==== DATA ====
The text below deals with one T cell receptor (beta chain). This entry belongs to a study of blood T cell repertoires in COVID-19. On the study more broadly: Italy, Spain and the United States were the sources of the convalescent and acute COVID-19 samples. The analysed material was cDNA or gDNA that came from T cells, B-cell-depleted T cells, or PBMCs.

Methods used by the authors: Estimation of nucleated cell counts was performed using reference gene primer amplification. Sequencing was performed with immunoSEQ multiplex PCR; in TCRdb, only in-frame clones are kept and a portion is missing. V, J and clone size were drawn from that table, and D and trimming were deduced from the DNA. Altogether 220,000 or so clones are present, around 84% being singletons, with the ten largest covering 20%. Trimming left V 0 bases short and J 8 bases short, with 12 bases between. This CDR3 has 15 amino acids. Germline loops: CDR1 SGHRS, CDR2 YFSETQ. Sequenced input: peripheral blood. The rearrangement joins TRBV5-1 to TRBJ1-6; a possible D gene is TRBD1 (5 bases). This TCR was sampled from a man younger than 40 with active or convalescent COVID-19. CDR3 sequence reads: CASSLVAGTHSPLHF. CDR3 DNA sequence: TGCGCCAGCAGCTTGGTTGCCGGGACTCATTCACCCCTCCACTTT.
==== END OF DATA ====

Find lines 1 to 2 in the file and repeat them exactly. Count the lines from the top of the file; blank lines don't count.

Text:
The text below deals with one T cell receptor (beta chain). This entry belongs to a study of blood T cell repertoires in COVID-19. On the study more broadly: Italy, Spain and the United States were the sources of the convalescent and acute COVID-19 samples. The analysed material was cDNA or gDNA that came from T cells, B-cell-depleted T cells, or PBMCs.

Methods used by the authors: Estimation of nucleated cell counts was performed using reference gene primer amplification. Sequencing was performed with immunoSEQ multiplex PCR; in TCRdb, only in-frame clones are kept and a portion is missing. V, J and clone size were drawn from that table, and D and trimming were deduced from the DNA. Altogether 220,000 or so clones are present, around 84% being singletons, with the ten largest covering 20%. Trimming left V 0 bases short and J 8 bases short, with 12 bases between. This CDR3 has 15 amino acids. Germline loops: CDR1 SGHRS, CDR2 YFSETQ. Sequenced input: peripheral blood. The rearrangement joins TRBV5-1 to TRBJ1-6; a possible D gene is TRBD1 (5 bases). This TCR was sampled from a man younger than 40 with active or convalescent COVID-19. CDR3 sequence reads: CASSLVAGTHSPLHF. CDR3 DNA sequence: TGCGCCAGCAGCTTGGTTGCCGGGACTCATTCACCCCTCCACTTT.